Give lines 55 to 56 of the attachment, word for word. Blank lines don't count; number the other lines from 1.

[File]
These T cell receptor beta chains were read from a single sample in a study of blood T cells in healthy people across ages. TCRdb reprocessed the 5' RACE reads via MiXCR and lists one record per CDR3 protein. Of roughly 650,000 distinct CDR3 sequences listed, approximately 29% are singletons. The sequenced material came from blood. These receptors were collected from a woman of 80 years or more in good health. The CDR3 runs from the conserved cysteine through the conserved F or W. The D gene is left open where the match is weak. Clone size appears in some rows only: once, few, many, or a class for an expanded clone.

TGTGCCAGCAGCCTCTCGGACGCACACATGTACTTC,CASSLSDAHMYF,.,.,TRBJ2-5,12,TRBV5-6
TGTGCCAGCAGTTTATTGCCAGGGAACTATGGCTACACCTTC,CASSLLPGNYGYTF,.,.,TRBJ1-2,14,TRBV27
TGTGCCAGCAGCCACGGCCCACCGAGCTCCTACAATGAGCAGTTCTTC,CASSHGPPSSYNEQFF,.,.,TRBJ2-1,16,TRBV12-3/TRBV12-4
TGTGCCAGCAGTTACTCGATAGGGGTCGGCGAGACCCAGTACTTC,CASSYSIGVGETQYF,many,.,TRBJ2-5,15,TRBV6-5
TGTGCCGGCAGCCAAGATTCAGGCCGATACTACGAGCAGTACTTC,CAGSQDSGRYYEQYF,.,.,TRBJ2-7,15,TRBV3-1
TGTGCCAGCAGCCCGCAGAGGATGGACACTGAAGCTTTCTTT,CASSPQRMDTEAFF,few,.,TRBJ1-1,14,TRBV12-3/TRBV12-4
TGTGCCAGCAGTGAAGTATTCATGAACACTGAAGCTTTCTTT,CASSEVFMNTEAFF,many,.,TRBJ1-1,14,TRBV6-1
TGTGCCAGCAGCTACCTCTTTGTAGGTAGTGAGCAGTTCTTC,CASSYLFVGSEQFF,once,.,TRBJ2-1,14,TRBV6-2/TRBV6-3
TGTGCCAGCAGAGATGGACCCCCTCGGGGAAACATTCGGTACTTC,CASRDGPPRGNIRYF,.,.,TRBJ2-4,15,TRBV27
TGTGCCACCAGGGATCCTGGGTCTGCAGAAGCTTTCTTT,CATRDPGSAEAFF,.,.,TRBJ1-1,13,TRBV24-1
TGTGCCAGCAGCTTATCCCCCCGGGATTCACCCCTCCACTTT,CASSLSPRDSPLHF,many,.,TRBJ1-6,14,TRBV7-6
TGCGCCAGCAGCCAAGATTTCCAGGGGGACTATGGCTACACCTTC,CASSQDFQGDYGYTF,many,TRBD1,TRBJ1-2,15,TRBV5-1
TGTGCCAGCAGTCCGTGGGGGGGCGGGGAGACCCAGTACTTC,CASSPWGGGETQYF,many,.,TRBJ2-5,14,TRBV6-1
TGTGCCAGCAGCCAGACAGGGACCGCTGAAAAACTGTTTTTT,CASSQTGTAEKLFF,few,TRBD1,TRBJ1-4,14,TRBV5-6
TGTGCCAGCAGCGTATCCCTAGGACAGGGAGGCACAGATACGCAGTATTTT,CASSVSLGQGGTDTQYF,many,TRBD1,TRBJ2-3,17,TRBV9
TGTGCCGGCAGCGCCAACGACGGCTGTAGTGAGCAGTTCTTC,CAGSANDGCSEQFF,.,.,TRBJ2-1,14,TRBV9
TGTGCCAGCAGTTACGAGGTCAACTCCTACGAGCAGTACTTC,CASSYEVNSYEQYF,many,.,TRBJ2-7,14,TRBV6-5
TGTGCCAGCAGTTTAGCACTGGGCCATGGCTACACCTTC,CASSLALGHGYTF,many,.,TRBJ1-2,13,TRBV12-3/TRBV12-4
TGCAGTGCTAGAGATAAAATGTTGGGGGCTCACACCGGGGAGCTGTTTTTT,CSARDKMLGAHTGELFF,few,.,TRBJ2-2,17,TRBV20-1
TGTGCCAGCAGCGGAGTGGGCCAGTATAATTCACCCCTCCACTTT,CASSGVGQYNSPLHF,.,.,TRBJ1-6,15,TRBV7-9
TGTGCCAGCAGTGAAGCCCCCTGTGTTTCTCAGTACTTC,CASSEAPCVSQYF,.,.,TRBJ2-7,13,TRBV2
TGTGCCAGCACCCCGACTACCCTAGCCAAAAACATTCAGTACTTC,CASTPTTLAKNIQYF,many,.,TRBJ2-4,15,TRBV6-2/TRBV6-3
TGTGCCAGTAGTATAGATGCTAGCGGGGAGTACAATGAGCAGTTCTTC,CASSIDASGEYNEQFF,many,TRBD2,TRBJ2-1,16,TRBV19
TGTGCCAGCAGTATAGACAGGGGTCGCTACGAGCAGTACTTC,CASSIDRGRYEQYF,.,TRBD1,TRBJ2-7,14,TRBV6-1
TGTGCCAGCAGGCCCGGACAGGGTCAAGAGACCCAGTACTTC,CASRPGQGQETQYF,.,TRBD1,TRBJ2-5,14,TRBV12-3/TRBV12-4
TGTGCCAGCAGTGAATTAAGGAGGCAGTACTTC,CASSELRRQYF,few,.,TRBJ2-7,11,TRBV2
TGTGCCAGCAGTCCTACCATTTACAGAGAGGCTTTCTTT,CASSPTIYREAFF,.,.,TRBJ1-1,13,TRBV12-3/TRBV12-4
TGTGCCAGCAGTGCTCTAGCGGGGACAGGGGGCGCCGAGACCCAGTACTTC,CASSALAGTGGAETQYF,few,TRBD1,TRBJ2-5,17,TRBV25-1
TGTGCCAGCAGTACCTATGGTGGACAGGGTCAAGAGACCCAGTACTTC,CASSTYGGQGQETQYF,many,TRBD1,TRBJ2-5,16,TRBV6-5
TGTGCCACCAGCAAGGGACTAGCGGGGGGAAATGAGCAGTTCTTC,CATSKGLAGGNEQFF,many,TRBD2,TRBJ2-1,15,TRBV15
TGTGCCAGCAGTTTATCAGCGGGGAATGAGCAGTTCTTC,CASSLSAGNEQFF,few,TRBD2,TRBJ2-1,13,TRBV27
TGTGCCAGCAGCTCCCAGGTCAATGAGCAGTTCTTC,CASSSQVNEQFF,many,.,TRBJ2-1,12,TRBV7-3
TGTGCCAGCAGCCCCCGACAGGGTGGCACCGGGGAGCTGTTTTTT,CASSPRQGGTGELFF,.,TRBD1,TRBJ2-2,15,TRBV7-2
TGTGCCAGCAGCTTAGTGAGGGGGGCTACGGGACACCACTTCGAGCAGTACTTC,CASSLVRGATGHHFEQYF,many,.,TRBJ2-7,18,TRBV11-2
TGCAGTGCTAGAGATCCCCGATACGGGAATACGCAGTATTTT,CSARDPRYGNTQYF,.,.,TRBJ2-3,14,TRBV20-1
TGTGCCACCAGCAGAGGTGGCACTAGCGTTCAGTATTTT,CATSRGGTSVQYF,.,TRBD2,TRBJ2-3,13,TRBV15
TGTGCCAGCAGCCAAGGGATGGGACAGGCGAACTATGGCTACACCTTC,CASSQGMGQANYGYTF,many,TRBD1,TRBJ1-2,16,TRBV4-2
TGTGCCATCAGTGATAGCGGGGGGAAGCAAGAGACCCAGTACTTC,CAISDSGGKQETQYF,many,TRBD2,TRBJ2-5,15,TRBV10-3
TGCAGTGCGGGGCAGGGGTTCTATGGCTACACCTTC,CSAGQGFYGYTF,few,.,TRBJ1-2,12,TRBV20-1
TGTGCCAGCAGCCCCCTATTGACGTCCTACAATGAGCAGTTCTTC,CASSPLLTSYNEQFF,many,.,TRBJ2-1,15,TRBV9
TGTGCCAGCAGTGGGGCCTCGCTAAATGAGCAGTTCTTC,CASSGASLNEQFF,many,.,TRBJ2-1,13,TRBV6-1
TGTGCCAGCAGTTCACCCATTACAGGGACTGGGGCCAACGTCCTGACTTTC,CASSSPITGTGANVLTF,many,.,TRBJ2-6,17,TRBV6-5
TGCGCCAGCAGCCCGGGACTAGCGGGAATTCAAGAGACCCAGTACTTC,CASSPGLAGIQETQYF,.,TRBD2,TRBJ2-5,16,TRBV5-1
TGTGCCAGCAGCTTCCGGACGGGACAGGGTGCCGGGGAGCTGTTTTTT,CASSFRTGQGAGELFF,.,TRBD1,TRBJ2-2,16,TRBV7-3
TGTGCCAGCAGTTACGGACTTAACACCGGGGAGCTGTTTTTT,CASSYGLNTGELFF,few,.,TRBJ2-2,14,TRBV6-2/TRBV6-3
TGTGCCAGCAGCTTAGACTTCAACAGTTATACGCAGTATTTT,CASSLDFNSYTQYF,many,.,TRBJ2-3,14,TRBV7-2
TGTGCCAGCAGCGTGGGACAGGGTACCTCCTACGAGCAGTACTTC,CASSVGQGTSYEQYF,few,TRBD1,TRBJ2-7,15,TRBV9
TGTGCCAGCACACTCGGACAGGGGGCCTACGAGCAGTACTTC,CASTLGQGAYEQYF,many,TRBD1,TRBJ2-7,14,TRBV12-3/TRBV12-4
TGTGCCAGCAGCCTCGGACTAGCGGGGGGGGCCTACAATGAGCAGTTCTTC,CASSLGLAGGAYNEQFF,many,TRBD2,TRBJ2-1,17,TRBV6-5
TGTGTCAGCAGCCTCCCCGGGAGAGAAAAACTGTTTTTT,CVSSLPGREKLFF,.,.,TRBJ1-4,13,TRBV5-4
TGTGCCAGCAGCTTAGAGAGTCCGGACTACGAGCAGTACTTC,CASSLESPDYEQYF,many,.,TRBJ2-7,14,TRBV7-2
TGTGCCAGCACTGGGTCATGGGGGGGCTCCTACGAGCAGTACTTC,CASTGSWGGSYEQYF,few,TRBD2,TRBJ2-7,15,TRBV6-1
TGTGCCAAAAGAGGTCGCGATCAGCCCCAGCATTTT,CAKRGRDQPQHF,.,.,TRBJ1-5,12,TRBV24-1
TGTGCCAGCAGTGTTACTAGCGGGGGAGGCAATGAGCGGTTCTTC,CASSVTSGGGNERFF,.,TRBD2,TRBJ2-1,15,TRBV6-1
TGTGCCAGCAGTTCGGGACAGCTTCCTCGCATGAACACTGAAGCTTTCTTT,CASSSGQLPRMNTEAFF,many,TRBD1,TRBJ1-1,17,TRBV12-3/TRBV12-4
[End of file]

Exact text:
TGTGCCAGCAGTGTTACTAGCGGGGGAGGCAATGAGCGGTTCTTC,CASSVTSGGGNERFF,.,TRBD2,TRBJ2-1,15,TRBV6-1
TGTGCCAGCAGTTCGGGACAGCTTCCTCGCATGAACACTGAAGCTTTCTTT,CASSSGQLPRMNTEAFF,many,TRBD1,TRBJ1-1,17,TRBV12-3/TRBV12-4